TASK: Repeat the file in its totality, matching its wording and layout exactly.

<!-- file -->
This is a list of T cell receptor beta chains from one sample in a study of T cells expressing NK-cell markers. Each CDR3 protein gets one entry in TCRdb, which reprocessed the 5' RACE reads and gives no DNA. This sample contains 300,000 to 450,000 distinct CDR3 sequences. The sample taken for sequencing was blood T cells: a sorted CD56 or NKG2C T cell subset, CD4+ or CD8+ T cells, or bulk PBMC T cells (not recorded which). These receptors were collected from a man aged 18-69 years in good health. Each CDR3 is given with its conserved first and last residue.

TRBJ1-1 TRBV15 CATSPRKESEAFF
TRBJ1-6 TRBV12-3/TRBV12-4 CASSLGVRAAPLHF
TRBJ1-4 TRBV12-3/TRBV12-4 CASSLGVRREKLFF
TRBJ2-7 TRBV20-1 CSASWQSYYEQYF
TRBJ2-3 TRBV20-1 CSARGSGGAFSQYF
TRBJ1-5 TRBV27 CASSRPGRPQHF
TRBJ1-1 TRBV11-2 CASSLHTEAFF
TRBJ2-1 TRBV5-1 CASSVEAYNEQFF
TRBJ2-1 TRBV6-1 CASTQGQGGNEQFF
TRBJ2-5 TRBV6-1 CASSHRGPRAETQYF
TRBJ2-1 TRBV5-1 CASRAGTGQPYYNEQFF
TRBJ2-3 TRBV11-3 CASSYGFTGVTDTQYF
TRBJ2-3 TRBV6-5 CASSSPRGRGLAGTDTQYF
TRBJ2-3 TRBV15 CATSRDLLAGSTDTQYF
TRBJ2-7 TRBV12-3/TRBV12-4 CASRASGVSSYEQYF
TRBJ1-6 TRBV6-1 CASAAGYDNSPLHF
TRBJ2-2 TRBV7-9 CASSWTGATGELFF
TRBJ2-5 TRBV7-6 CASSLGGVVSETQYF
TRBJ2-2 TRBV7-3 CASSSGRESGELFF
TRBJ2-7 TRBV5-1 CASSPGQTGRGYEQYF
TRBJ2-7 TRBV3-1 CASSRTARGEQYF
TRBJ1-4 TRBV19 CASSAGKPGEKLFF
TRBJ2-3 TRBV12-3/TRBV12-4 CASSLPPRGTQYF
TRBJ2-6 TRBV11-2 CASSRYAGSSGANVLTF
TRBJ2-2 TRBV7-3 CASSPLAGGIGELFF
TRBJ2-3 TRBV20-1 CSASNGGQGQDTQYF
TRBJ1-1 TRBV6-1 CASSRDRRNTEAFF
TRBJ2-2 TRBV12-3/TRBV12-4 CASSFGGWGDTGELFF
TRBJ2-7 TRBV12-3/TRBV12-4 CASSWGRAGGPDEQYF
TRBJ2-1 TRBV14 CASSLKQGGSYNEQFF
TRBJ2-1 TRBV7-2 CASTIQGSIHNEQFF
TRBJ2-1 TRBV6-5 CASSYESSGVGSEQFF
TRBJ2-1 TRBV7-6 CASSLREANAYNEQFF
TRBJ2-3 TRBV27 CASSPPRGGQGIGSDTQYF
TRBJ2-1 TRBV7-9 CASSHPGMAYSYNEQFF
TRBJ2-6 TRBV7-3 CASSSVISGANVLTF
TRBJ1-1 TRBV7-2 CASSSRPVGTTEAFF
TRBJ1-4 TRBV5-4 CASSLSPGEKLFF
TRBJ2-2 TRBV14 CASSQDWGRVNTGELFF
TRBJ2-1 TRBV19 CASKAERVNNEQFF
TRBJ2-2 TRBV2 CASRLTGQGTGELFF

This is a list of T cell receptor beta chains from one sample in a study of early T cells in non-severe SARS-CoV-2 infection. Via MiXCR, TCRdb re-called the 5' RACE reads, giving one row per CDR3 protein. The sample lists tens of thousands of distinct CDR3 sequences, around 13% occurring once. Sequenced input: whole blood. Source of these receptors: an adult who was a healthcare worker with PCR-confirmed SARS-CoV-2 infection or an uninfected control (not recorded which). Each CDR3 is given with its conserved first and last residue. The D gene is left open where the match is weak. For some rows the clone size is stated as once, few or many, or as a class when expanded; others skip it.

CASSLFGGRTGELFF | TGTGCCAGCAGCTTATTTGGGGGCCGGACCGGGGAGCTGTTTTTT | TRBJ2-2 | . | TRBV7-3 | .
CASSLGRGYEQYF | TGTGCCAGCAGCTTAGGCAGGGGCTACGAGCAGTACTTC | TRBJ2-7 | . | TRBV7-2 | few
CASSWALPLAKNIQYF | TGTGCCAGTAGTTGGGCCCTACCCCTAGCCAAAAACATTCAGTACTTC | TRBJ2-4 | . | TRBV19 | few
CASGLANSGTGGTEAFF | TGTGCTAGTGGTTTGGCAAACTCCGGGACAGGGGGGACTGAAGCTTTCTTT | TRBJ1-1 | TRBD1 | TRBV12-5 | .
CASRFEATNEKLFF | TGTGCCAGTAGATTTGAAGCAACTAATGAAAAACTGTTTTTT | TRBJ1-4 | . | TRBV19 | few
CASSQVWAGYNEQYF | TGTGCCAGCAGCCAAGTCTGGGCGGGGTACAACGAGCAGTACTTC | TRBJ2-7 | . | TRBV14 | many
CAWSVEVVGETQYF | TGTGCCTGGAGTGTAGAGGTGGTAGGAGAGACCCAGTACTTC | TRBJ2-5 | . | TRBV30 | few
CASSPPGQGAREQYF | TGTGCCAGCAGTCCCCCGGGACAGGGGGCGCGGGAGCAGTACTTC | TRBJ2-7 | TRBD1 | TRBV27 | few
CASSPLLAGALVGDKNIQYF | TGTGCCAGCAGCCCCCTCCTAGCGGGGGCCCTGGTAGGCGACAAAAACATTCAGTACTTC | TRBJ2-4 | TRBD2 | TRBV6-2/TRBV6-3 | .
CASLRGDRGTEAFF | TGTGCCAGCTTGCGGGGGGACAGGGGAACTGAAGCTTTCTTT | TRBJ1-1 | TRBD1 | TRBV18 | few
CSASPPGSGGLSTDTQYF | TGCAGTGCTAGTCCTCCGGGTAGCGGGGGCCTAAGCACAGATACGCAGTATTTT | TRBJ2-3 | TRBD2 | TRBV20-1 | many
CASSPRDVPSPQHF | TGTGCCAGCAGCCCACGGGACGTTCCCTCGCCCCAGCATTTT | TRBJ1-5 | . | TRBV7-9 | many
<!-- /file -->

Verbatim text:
This is a list of T cell receptor beta chains from one sample in a study of T cells expressing NK-cell markers. Each CDR3 protein gets one entry in TCRdb, which reprocessed the 5' RACE reads and gives no DNA. This sample contains 300,000 to 450,000 distinct CDR3 sequences. The sample taken for sequencing was blood T cells: a sorted CD56 or NKG2C T cell subset, CD4+ or CD8+ T cells, or bulk PBMC T cells (not recorded which). These receptors were collected from a man aged 18-69 years in good health. Each CDR3 is given with its conserved first and last residue.

TRBJ1-1 TRBV15 CATSPRKESEAFF
TRBJ1-6 TRBV12-3/TRBV12-4 CASSLGVRAAPLHF
TRBJ1-4 TRBV12-3/TRBV12-4 CASSLGVRREKLFF
TRBJ2-7 TRBV20-1 CSASWQSYYEQYF
TRBJ2-3 TRBV20-1 CSARGSGGAFSQYF
TRBJ1-5 TRBV27 CASSRPGRPQHF
TRBJ1-1 TRBV11-2 CASSLHTEAFF
TRBJ2-1 TRBV5-1 CASSVEAYNEQFF
TRBJ2-1 TRBV6-1 CASTQGQGGNEQFF
TRBJ2-5 TRBV6-1 CASSHRGPRAETQYF
TRBJ2-1 TRBV5-1 CASRAGTGQPYYNEQFF
TRBJ2-3 TRBV11-3 CASSYGFTGVTDTQYF
TRBJ2-3 TRBV6-5 CASSSPRGRGLAGTDTQYF
TRBJ2-3 TRBV15 CATSRDLLAGSTDTQYF
TRBJ2-7 TRBV12-3/TRBV12-4 CASRASGVSSYEQYF
TRBJ1-6 TRBV6-1 CASAAGYDNSPLHF
TRBJ2-2 TRBV7-9 CASSWTGATGELFF
TRBJ2-5 TRBV7-6 CASSLGGVVSETQYF
TRBJ2-2 TRBV7-3 CASSSGRESGELFF
TRBJ2-7 TRBV5-1 CASSPGQTGRGYEQYF
TRBJ2-7 TRBV3-1 CASSRTARGEQYF
TRBJ1-4 TRBV19 CASSAGKPGEKLFF
TRBJ2-3 TRBV12-3/TRBV12-4 CASSLPPRGTQYF
TRBJ2-6 TRBV11-2 CASSRYAGSSGANVLTF
TRBJ2-2 TRBV7-3 CASSPLAGGIGELFF
TRBJ2-3 TRBV20-1 CSASNGGQGQDTQYF
TRBJ1-1 TRBV6-1 CASSRDRRNTEAFF
TRBJ2-2 TRBV12-3/TRBV12-4 CASSFGGWGDTGELFF
TRBJ2-7 TRBV12-3/TRBV12-4 CASSWGRAGGPDEQYF
TRBJ2-1 TRBV14 CASSLKQGGSYNEQFF
TRBJ2-1 TRBV7-2 CASTIQGSIHNEQFF
TRBJ2-1 TRBV6-5 CASSYESSGVGSEQFF
TRBJ2-1 TRBV7-6 CASSLREANAYNEQFF
TRBJ2-3 TRBV27 CASSPPRGGQGIGSDTQYF
TRBJ2-1 TRBV7-9 CASSHPGMAYSYNEQFF
TRBJ2-6 TRBV7-3 CASSSVISGANVLTF
TRBJ1-1 TRBV7-2 CASSSRPVGTTEAFF
TRBJ1-4 TRBV5-4 CASSLSPGEKLFF
TRBJ2-2 TRBV14 CASSQDWGRVNTGELFF
TRBJ2-1 TRBV19 CASKAERVNNEQFF
TRBJ2-2 TRBV2 CASRLTGQGTGELFF

This is a list of T cell receptor beta chains from one sample in a study of early T cells in non-severe SARS-CoV-2 infection. Via MiXCR, TCRdb re-called the 5' RACE reads, giving one row per CDR3 protein. The sample lists tens of thousands of distinct CDR3 sequences, around 13% occurring once. Sequenced input: whole blood. Source of these receptors: an adult who was a healthcare worker with PCR-confirmed SARS-CoV-2 infection or an uninfected control (not recorded which). Each CDR3 is given with its conserved first and last residue. The D gene is left open where the match is weak. For some rows the clone size is stated as once, few or many, or as a class when expanded; others skip it.

CASSLFGGRTGELFF | TGTGCCAGCAGCTTATTTGGGGGCCGGACCGGGGAGCTGTTTTTT | TRBJ2-2 | . | TRBV7-3 | .
CASSLGRGYEQYF | TGTGCCAGCAGCTTAGGCAGGGGCTACGAGCAGTACTTC | TRBJ2-7 | . | TRBV7-2 | few
CASSWALPLAKNIQYF | TGTGCCAGTAGTTGGGCCCTACCCCTAGCCAAAAACATTCAGTACTTC | TRBJ2-4 | . | TRBV19 | few
CASGLANSGTGGTEAFF | TGTGCTAGTGGTTTGGCAAACTCCGGGACAGGGGGGACTGAAGCTTTCTTT | TRBJ1-1 | TRBD1 | TRBV12-5 | .
CASRFEATNEKLFF | TGTGCCAGTAGATTTGAAGCAACTAATGAAAAACTGTTTTTT | TRBJ1-4 | . | TRBV19 | few
CASSQVWAGYNEQYF | TGTGCCAGCAGCCAAGTCTGGGCGGGGTACAACGAGCAGTACTTC | TRBJ2-7 | . | TRBV14 | many
CAWSVEVVGETQYF | TGTGCCTGGAGTGTAGAGGTGGTAGGAGAGACCCAGTACTTC | TRBJ2-5 | . | TRBV30 | few
CASSPPGQGAREQYF | TGTGCCAGCAGTCCCCCGGGACAGGGGGCGCGGGAGCAGTACTTC | TRBJ2-7 | TRBD1 | TRBV27 | few
CASSPLLAGALVGDKNIQYF | TGTGCCAGCAGCCCCCTCCTAGCGGGGGCCCTGGTAGGCGACAAAAACATTCAGTACTTC | TRBJ2-4 | TRBD2 | TRBV6-2/TRBV6-3 | .
CASLRGDRGTEAFF | TGTGCCAGCTTGCGGGGGGACAGGGGAACTGAAGCTTTCTTT | TRBJ1-1 | TRBD1 | TRBV18 | few
CSASPPGSGGLSTDTQYF | TGCAGTGCTAGTCCTCCGGGTAGCGGGGGCCTAAGCACAGATACGCAGTATTTT | TRBJ2-3 | TRBD2 | TRBV20-1 | many
CASSPRDVPSPQHF | TGTGCCAGCAGCCCACGGGACGTTCCCTCGCCCCAGCATTTT | TRBJ1-5 | . | TRBV7-9 | many